change management coach

Each of use has a mental list of things we’d like to improve, and the New Year seems like a perfect time to start. Many of us resolve to lose weight, reconnect with old friends, or even rediscover a passion. Others determine to go out and find their dream job. When used well, resolutions can be motivational.

Resolutions Miss the Mark

The reality is that resolutions often miss the mark. Once written, we quickly forgot them. The reason is that we tend to emphasize the end state, rather than the process for getting there. Unless we can envision the steps to achieve our goal our motivation quickly wanes. According to writer Jeff Haden, “Commit to a process, not a goal. It all comes down to the difference between goals and systems.” Obviously, the goal is what you want to achieve, but the system is how you plan to get there. If you plan to write a book, you achieve your goal by setting a schedule for writing each day. That’s the system.

Scientific research has shown that in order to reach a goal we are more likely to follow through if our goal is personally meaningful and aligned with our values. According to positive psychologist and author, Robert Biswas-Diener, strengths are the engine that drive our values.

Too, challenging goals are overwhelming unless broken down into manageable steps. Willpower, in and of itself, is not enough to bring goals to fruition.  In addition to willpower, you will also need waypower. Peter Gollwitzer, a psychology professor at NYU and expert in goal setting, defines waypower as “implementation intentions.”  He makes a distinction between “goal intentions” and “implementation intentions,” which are the specific steps one takes to reach a goal.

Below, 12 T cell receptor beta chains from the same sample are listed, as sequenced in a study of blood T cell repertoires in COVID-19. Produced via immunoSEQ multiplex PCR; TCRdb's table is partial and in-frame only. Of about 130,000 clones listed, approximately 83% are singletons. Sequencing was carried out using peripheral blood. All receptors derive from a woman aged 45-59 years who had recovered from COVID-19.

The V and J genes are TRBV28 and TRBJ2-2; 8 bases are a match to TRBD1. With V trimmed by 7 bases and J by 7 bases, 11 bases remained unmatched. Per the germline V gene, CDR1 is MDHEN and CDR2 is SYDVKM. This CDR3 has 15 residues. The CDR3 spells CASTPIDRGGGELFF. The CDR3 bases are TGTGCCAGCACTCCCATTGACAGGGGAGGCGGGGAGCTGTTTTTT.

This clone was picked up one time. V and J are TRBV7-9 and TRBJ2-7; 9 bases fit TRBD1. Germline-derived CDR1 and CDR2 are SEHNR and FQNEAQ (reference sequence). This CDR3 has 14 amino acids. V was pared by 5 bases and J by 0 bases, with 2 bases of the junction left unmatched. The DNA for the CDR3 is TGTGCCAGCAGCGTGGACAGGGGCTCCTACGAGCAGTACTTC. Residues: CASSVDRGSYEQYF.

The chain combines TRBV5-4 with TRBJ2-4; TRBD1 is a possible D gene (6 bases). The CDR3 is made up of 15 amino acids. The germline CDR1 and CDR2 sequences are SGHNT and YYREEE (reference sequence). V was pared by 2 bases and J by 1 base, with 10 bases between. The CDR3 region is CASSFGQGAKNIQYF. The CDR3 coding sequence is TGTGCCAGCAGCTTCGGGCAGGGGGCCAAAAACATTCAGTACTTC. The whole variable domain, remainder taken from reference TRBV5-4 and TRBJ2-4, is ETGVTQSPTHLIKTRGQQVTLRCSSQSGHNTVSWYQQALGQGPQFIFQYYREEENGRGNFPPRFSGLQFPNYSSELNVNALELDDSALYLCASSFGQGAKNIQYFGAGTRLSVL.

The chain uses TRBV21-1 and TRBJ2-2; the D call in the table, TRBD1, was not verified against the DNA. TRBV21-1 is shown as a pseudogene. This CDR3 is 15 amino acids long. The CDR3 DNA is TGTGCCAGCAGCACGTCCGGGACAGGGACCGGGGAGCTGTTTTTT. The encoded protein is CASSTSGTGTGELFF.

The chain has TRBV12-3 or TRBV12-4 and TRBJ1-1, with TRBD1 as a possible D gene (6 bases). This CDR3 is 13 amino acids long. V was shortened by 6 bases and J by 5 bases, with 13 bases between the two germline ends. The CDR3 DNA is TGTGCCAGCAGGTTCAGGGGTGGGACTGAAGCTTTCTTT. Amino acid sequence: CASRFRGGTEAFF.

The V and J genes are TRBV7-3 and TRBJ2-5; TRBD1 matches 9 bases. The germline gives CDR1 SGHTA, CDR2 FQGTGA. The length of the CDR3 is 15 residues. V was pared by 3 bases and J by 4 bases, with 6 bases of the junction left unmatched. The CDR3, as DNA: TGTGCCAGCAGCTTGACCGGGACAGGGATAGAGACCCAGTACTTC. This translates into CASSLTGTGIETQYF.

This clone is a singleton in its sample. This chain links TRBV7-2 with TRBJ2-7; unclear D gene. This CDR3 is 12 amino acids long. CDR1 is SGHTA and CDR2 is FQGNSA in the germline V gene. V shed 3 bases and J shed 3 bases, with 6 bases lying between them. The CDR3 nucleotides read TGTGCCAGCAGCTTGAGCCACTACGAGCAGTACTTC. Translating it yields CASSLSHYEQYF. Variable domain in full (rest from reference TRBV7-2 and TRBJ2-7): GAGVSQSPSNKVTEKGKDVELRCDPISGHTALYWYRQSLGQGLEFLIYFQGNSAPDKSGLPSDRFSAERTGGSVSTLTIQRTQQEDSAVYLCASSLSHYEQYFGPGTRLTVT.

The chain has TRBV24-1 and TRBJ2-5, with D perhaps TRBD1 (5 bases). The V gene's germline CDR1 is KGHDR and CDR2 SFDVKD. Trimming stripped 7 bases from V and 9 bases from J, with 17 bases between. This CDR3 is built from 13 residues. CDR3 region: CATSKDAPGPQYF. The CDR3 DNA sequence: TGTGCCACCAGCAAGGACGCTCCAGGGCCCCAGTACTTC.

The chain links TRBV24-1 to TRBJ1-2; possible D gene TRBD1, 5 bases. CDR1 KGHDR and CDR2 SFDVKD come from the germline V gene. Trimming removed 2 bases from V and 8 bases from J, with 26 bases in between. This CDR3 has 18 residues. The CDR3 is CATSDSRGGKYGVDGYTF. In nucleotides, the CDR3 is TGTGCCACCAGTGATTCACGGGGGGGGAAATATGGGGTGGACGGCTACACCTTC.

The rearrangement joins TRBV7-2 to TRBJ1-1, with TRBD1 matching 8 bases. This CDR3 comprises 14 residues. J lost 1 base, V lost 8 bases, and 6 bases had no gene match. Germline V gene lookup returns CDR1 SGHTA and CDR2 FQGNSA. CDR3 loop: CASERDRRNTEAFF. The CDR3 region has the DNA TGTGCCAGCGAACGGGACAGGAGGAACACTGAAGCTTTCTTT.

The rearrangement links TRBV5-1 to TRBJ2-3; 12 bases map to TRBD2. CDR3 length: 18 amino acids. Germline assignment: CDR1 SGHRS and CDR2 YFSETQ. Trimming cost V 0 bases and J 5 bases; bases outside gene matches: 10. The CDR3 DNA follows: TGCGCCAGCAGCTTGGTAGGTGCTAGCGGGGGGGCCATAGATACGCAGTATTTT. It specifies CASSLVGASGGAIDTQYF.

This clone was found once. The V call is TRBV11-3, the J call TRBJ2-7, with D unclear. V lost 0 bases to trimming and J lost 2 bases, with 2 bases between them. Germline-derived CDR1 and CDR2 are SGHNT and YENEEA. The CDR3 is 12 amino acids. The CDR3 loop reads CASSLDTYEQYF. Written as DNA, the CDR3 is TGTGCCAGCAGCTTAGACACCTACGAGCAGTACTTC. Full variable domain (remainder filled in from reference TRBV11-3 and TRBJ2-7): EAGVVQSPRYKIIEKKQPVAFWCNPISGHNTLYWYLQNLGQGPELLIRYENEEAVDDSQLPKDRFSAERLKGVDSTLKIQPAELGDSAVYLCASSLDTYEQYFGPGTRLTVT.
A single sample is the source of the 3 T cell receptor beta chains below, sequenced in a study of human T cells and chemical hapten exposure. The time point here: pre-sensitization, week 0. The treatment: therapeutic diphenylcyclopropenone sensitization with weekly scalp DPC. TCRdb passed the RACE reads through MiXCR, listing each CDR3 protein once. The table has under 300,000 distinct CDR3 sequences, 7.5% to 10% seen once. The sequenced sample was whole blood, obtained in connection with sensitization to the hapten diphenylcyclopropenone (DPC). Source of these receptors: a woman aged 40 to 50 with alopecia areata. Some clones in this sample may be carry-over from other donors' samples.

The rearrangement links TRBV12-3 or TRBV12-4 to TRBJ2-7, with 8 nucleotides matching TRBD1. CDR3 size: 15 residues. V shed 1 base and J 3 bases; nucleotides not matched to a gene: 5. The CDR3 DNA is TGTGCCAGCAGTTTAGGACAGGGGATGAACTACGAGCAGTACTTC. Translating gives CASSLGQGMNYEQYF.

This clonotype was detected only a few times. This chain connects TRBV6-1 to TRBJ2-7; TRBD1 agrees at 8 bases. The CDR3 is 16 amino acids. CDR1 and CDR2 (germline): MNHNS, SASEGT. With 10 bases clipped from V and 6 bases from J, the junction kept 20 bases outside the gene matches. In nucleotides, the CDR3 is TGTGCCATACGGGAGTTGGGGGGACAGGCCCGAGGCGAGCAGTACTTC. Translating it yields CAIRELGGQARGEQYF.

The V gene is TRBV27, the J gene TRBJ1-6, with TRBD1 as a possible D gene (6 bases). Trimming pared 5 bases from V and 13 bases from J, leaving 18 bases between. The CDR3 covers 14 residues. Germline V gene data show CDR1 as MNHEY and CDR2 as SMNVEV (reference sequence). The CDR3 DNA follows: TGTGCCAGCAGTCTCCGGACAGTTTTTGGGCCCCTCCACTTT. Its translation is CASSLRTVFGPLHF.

Below are steps to help you make your resolution stick:

Step 1.

List five core values and write them in the first person. For example: “I value building and growing teams.” “I value making education more accessible for learning disabled children.” “I value helping people find satisfaction at work.”

Step 2.

Write the first sentence of your resolution. The key is to incorporate your values. Start with something like this –
“What I want to accomplish in this year is” or “I want my legacy to be …” Another possible start is “I believe the world would be a better place if I…”

Step 3.

How are you going to get there? This step focuses on the concrete actions you will take to make your goal a reality. Here are some questions to help you get started –

  • What strengths can I put into action to take my next steps?
  • What role will I play in bringing this resolution to life?
  • Who can help me achieve this?
  • What is one step I can take to move forward?
  • What do I want to have accomplished a week from now, a month from now?

Don’t belabor your writing with grammatical perfection. The purpose is to get clear on what you have to offer and your plan for getting there.

For more information on setting and achieving goals, click here.